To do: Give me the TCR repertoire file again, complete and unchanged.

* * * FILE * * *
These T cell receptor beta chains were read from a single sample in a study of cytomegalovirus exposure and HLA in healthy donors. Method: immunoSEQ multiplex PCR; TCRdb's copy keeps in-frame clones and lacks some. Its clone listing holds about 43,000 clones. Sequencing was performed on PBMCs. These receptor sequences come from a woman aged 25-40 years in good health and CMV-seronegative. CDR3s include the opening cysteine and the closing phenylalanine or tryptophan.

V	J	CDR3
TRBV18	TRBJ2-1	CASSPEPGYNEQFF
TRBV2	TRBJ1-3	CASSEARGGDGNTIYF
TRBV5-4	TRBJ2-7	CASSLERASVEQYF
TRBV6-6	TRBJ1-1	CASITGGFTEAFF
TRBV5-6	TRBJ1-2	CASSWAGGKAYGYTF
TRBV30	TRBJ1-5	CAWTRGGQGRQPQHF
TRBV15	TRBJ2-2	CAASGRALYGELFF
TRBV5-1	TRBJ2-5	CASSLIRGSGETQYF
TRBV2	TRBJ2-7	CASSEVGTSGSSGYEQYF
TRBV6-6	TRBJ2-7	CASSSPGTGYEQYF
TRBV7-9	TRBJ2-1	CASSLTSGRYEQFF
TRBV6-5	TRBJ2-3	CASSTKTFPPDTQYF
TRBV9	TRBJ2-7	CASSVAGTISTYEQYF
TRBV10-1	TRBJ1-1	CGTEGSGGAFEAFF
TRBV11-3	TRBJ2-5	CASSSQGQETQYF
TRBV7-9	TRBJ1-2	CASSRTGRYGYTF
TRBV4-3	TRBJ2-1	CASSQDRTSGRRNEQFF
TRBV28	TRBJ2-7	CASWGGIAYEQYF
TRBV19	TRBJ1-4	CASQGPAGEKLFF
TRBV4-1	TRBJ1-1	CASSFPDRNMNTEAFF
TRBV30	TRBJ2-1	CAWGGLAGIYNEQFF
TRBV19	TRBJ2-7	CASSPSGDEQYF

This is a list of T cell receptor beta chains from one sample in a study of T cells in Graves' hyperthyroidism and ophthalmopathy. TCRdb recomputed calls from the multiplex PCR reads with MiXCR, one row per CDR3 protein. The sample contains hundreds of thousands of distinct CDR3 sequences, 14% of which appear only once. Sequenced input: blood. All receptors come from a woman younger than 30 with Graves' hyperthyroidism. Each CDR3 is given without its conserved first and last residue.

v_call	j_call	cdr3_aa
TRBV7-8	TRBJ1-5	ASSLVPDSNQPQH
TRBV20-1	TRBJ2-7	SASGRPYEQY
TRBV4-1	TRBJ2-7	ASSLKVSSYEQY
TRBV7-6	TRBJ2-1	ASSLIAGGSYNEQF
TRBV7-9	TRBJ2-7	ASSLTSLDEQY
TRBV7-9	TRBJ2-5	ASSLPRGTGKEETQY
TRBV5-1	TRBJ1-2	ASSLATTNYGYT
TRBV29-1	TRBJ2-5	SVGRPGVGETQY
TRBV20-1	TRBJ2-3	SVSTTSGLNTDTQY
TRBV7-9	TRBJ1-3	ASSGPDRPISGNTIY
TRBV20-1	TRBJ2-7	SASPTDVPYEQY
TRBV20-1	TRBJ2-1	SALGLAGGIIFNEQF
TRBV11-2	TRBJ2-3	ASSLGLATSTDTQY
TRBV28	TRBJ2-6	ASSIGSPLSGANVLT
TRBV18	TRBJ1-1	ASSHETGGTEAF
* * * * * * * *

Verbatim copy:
These T cell receptor beta chains were read from a single sample in a study of cytomegalovirus exposure and HLA in healthy donors. Method: immunoSEQ multiplex PCR; TCRdb's copy keeps in-frame clones and lacks some. Its clone listing holds about 43,000 clones. Sequencing was performed on PBMCs. These receptor sequences come from a woman aged 25-40 years in good health and CMV-seronegative. CDR3s include the opening cysteine and the closing phenylalanine or tryptophan.

V	J	CDR3
TRBV18	TRBJ2-1	CASSPEPGYNEQFF
TRBV2	TRBJ1-3	CASSEARGGDGNTIYF
TRBV5-4	TRBJ2-7	CASSLERASVEQYF
TRBV6-6	TRBJ1-1	CASITGGFTEAFF
TRBV5-6	TRBJ1-2	CASSWAGGKAYGYTF
TRBV30	TRBJ1-5	CAWTRGGQGRQPQHF
TRBV15	TRBJ2-2	CAASGRALYGELFF
TRBV5-1	TRBJ2-5	CASSLIRGSGETQYF
TRBV2	TRBJ2-7	CASSEVGTSGSSGYEQYF
TRBV6-6	TRBJ2-7	CASSSPGTGYEQYF
TRBV7-9	TRBJ2-1	CASSLTSGRYEQFF
TRBV6-5	TRBJ2-3	CASSTKTFPPDTQYF
TRBV9	TRBJ2-7	CASSVAGTISTYEQYF
TRBV10-1	TRBJ1-1	CGTEGSGGAFEAFF
TRBV11-3	TRBJ2-5	CASSSQGQETQYF
TRBV7-9	TRBJ1-2	CASSRTGRYGYTF
TRBV4-3	TRBJ2-1	CASSQDRTSGRRNEQFF
TRBV28	TRBJ2-7	CASWGGIAYEQYF
TRBV19	TRBJ1-4	CASQGPAGEKLFF
TRBV4-1	TRBJ1-1	CASSFPDRNMNTEAFF
TRBV30	TRBJ2-1	CAWGGLAGIYNEQFF
TRBV19	TRBJ2-7	CASSPSGDEQYF

This is a list of T cell receptor beta chains from one sample in a study of T cells in Graves' hyperthyroidism and ophthalmopathy. TCRdb recomputed calls from the multiplex PCR reads with MiXCR, one row per CDR3 protein. The sample contains hundreds of thousands of distinct CDR3 sequences, 14% of which appear only once. Sequenced input: blood. All receptors come from a woman younger than 30 with Graves' hyperthyroidism. Each CDR3 is given without its conserved first and last residue.

v_call	j_call	cdr3_aa
TRBV7-8	TRBJ1-5	ASSLVPDSNQPQH
TRBV20-1	TRBJ2-7	SASGRPYEQY
TRBV4-1	TRBJ2-7	ASSLKVSSYEQY
TRBV7-6	TRBJ2-1	ASSLIAGGSYNEQF
TRBV7-9	TRBJ2-7	ASSLTSLDEQY
TRBV7-9	TRBJ2-5	ASSLPRGTGKEETQY
TRBV5-1	TRBJ1-2	ASSLATTNYGYT
TRBV29-1	TRBJ2-5	SVGRPGVGETQY
TRBV20-1	TRBJ2-3	SVSTTSGLNTDTQY
TRBV7-9	TRBJ1-3	ASSGPDRPISGNTIY
TRBV20-1	TRBJ2-7	SASPTDVPYEQY
TRBV20-1	TRBJ2-1	SALGLAGGIIFNEQF
TRBV11-2	TRBJ2-3	ASSLGLATSTDTQY
TRBV28	TRBJ2-6	ASSIGSPLSGANVLT
TRBV18	TRBJ1-1	ASSHETGGTEAF